The Photobook Advent Calendar – Dec 23rd

This year, in the true spirit of Christmas, we’re doing the Miniclick Photobook Advent Calendar where we’ll look at a different photobook, newspaper, magazine or ‘zine we like by someone we’ve worked with in the last 12 months, right up until Christmas Day. To view the Advent Calendar picks so far, click here.

Day 23 – December 23rd

Peter Dench – England Uncensored

We’re up to day 23 of The Great Miniclick Photobook Advent Calendar, which also means we are 23 days into December, which means we’re 2 days from Christmas and well into the glut of Christmas Parties and the booze they come with. My liver aches and the bowl of twiglets on the coffee table isn’t helping. On a totally unrelated note to my alcohol related ailments, isn’t Peter Dench a nice guy? He’s long been a good friend and supporter of Miniclick and worked with us this year to curate an evening of talk at White Cloth Gallery in Leeds (of which he is creative director). Here we’re looking at his first book, England Uncensored…


“England Uncensored documents the ordinary and the extraordinary. It explores all corners, from cities to tired beaches, via nightclubs, dressing rooms, cathedrals and famous sites in the country, such as Lord’s cricket ground and Hampton Court Palace, as well as presenting some of England’s more unusual events, e.g. the War and Peace Show in Beltring, Kent – the “largest military vehicle spectacular in the world” – where civilians can dress in military uniform and carry weapons, or the central London themed disco with adults dressing in school uniform to relive the “best days of their lives.””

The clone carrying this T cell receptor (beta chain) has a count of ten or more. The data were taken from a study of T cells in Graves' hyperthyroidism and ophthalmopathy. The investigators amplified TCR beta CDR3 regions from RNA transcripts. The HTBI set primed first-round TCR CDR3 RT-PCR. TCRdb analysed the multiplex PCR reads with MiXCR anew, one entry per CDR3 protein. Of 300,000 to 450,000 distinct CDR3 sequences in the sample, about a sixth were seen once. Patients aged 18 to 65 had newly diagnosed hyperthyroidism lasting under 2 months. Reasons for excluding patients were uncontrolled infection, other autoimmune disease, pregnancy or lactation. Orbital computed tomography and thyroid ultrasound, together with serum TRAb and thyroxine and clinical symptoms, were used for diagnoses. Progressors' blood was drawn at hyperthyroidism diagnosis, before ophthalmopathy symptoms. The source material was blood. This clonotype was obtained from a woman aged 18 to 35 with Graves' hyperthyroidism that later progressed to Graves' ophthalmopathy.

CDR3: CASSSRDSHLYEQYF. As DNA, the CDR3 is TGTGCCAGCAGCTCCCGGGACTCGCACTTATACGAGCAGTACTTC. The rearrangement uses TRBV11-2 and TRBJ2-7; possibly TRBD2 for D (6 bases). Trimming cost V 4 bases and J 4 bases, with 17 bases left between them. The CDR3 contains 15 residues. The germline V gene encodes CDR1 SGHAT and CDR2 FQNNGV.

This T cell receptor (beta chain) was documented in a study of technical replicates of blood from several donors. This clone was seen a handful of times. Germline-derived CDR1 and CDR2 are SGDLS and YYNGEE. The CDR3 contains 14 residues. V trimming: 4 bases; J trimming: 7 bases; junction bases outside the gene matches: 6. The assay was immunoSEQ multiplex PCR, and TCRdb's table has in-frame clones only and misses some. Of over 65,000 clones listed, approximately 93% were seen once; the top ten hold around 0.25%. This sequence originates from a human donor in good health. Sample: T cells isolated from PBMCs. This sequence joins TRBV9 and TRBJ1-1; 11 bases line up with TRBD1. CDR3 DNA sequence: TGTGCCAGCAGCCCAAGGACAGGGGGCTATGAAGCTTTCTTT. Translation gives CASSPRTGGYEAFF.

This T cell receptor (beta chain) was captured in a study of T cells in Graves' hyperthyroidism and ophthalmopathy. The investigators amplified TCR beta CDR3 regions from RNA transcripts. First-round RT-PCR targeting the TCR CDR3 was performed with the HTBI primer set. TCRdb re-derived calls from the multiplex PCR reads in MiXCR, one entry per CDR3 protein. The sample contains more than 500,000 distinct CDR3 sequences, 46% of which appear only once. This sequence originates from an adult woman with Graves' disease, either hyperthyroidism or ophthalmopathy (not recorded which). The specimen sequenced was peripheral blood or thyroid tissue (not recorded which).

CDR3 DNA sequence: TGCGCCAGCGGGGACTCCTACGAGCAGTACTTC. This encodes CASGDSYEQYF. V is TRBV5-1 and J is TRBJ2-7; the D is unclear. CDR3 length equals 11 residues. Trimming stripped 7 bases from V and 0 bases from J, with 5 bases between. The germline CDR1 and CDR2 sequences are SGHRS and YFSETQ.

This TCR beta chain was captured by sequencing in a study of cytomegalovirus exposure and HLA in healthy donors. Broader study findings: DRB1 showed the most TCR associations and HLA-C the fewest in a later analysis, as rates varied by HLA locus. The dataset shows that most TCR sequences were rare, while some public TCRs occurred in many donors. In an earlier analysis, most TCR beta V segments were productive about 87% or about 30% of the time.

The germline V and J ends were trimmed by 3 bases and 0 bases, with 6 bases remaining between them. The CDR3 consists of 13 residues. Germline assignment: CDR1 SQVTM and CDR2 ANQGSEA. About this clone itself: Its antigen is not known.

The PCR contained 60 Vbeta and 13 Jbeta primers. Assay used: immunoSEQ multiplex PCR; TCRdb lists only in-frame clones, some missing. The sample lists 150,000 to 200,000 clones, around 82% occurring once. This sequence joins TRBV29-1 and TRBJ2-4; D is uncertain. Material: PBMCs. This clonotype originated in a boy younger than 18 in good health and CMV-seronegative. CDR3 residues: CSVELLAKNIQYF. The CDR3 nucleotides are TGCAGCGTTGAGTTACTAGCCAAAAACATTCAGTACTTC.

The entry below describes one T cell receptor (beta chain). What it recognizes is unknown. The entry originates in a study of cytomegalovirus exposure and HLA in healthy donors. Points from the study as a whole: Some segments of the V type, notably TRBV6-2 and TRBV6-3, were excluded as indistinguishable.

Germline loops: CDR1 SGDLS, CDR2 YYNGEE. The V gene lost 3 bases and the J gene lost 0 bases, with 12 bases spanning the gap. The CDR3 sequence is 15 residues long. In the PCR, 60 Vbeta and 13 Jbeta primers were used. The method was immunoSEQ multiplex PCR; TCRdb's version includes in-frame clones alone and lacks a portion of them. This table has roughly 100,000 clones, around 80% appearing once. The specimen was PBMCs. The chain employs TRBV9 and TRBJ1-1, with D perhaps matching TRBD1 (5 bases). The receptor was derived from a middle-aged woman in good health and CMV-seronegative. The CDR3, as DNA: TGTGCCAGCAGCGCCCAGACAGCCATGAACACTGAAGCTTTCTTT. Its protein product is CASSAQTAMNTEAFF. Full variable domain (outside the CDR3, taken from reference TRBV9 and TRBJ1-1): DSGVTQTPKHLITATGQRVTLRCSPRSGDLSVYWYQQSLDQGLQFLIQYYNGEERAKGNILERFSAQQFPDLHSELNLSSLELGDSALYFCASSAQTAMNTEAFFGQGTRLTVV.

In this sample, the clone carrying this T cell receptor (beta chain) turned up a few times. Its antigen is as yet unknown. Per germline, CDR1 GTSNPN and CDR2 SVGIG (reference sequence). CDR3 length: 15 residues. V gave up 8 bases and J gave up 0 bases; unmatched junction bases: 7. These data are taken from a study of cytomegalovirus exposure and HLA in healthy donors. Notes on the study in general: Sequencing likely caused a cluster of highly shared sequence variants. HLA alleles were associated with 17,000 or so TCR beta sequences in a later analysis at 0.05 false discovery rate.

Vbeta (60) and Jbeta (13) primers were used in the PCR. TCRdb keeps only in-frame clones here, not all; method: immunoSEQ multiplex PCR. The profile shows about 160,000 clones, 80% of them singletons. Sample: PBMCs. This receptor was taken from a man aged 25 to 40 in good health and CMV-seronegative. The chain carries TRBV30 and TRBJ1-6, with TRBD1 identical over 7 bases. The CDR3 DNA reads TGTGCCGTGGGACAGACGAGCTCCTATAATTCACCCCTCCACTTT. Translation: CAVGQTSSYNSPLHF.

Peter funded the publication of this book through crowd-funding photojournalism platform empahasis, but we won’t go into that too much here. What he produced is a great journey through England, looking at all types, classes and ages of people whilst they have fun (for the most part…). The humour in Peter’s work shines through and that’s what makes his work stands out against much of his peers, and indeed, the photographers he’s taken influence from. It’s an incredibly comprehensive, superb body of work. Some photos are brash and bold, other require more concentration as little ideas appear upon looking further into the images. Humour is a tricky thing in photography – too often it’s dismissed as not taking it’s subjects seriously enough (which is a ridiculous sentiment) however this is not something that can be levelled at Peter’s work (partly because of it’s quality, and partly because of how much he clearly cares about it).

A short intro from Peter is a good opener to himself and to the work. Thereafter, the images are left alone on the pages, without captions or comments, for us to explore alone. So many of the places are so familiar – I’d be interested to see what someone who hasn’t grown up in England makes of it all.

I can’t actually find anywhere online to buy, but I’m sure if you speak nicely to Peter, he’ll be able to point you in the right direction…

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